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Where black babies die at a rate three times that of white babies

Where black babies die at a rate three times that of white babies

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For years, Milwaukee has struggled to reduce one of the highest infant mortality rates of any big city in America.

In late 2011, after the Milwaukee Journal Sentinel presented story after story examining the life-extinguishing forces driving that rate, our mayor, Tom Barrett, did something remarkable:

He stepped up. He set a goal.

He vowed to reduce the black rate by 15 percent and the city’s overall rate by 10 percent by 2017.

Infant mortality rates are famously stubborn, but this seemed, even at the time, pretty modest, especially considering that the rate was already trending in that general direction, that a settlement with Blue Cross & Blue Shield would contribute tens of millions of dollars to the effort and that if the city could come close to eliminating sleep-related deaths alone (such deaths were considered, as one official said, “low-hanging fruit”) that would carry the city across the goal line.

Well, here we are. Five years later and 2017 is within spitting distance.

The black infant death rate has gone up. As a result, the overall city rate has only slightly budged downward.

Were it not for the plunging white rate, now at an historic lows, the city would have no chance at all of reaching the overall goal it set in 2011. And there is no chance at all that the black rate will hit the target.

This is sickening when you think about it.

What is going on in Milwaukee that the black rate climbs even as the white rate falls?

When the mayor set the infant mortality rate goals in 2011, African American babies died at 2.5 times the rate of white babies. That disparity in 2015 approached an historic high, with black babies dying at 3.2 times the rate of white babies.

So that’s what my 2016 National Fellowship project is about. It asks, “What happened? Even with the wind at our backs, what happened?”

I’m guessing two things, both demonstrable with data, both exceedingly heartbreaking in ways that data fails to convey.

First — and this is a more minor factor — the city’s safe sleep effort was heavy handed, culturally insulting, too clever by half, and it impeded the city’s African American community from joining with the broader city effort, which it viewed as institutionally white, judgmental and dismissive.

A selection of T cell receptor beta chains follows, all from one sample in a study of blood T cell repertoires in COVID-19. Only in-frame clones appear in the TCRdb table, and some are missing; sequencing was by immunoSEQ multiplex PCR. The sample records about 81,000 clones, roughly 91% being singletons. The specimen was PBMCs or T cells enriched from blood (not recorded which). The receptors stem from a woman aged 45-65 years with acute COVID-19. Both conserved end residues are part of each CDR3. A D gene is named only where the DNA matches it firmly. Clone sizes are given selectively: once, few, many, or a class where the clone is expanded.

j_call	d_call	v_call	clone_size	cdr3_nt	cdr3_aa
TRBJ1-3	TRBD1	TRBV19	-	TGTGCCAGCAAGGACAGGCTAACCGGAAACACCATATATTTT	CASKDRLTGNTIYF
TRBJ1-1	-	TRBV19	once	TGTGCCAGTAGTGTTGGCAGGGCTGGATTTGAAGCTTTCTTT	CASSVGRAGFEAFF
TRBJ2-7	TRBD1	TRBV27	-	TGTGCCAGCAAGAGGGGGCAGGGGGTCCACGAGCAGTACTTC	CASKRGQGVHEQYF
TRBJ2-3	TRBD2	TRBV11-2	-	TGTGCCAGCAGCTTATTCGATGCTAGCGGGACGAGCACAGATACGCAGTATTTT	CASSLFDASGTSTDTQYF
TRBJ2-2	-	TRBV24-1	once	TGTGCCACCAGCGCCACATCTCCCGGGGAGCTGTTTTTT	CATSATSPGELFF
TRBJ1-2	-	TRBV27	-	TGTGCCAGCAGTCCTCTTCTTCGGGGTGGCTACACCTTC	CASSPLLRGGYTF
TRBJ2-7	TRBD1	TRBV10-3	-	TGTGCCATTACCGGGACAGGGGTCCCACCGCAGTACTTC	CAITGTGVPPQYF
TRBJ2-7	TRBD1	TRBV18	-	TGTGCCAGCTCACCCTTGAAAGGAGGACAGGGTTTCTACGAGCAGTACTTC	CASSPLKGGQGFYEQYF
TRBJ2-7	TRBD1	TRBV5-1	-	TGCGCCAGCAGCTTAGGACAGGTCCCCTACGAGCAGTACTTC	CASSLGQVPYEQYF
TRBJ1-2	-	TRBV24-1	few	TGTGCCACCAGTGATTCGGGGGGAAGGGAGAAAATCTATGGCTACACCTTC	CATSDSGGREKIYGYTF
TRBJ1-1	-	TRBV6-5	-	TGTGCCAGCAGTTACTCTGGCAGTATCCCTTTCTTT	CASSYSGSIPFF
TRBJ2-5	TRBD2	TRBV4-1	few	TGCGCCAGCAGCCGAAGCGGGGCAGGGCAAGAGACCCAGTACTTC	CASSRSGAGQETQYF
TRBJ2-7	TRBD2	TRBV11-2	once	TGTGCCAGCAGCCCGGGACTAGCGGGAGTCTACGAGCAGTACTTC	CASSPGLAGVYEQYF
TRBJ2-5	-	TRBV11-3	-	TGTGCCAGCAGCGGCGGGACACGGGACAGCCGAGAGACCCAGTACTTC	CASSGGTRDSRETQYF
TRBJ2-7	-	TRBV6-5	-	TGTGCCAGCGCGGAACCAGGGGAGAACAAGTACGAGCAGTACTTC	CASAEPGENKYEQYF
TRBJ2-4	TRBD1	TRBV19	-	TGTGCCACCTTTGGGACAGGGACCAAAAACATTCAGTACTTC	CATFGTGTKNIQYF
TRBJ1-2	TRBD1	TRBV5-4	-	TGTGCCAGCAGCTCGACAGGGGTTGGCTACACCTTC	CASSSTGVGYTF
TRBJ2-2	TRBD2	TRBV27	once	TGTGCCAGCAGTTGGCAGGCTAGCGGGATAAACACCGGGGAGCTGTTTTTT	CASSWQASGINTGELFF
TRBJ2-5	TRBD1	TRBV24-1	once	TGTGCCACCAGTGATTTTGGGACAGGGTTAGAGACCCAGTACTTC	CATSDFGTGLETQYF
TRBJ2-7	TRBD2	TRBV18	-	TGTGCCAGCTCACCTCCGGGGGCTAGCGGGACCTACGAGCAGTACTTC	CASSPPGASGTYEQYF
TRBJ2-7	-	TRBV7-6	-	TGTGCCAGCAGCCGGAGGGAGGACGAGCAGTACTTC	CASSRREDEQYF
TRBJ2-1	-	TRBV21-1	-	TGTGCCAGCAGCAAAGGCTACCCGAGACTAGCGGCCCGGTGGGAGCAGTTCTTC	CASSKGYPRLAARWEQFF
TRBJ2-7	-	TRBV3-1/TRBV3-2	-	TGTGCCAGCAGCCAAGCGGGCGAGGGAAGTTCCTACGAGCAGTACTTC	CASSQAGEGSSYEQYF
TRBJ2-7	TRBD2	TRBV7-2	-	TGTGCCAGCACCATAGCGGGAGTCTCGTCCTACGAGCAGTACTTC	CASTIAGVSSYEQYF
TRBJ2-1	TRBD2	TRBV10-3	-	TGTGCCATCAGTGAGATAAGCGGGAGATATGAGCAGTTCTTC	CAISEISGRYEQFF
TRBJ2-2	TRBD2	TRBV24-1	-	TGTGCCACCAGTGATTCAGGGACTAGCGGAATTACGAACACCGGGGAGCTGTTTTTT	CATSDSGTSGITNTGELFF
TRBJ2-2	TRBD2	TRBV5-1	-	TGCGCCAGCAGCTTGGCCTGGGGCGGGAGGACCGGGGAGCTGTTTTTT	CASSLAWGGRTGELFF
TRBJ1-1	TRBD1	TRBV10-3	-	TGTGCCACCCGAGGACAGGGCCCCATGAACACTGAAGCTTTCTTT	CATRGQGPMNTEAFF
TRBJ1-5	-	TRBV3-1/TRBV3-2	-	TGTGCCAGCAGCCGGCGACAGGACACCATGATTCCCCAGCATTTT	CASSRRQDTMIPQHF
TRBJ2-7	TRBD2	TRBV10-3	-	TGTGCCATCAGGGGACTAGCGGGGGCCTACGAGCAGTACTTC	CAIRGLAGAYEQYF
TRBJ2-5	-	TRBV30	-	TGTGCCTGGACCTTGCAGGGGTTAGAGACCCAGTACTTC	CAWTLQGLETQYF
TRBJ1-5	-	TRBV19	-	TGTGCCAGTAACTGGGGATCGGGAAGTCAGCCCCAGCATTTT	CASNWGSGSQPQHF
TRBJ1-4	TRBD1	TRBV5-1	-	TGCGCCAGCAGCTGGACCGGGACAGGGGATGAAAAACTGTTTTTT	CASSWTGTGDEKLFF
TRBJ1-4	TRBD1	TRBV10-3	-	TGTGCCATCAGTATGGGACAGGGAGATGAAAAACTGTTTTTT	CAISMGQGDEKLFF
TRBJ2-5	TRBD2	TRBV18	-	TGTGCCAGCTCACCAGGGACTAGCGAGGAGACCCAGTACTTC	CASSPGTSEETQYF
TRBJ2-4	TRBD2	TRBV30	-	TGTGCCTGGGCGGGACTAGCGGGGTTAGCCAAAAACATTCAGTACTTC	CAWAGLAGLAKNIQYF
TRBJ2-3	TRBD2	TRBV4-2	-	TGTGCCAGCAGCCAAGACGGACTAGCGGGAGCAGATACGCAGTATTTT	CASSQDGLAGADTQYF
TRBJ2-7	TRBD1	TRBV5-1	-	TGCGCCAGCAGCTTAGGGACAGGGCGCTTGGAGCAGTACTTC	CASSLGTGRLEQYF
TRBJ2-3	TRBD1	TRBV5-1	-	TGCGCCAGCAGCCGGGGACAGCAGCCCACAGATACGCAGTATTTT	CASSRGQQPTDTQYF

And secondly, the Great Recession.

Milwaukee’s failed effort to reduce infant mortality is the story of how the recession not only hit the African American community with greater ferocity than the white community, but the damage has been lingering and recovery slow.

[Photo by Matt Schilder via Flickr.]


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Is this situation something that is happening nationwide????? Why are there not screaming headlines in newspapers across the country, not just the Journel.......................

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Excellent article! Please don't overlook the fact that Milwaukee is almost always at the top among the most segregated U.S. cities. Many researchers view residential segregation as a root cause of health inequities. It'd be interesting to see what the black-white infant mortality gap is in some of the U.S.'s least-segregated cities.

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“Racism in medicine is a national emergency.” That’s how journalist Nicholas St. Fleur characterized the crisis facing American health care this spring, as his team at STAT embarked on “Color Code,” an eight-episode series exploring medical mistrust in communities of color across the country. In this webinar, we’ll take inspiration from their work to discuss strategies and examples for telling stories about inequities, disparities and racism in health care systems. Sign-up here!

The USC Center for Health Journalism at the Annenberg School for Communication and Journalism is seeking two Engagement Editors to serve as thought leaders in one of the most innovative and rewarding arenas in journalism today – “engaged reporting” that puts the community at the center of the reporting process. Learn more about the positions and apply to join our team.


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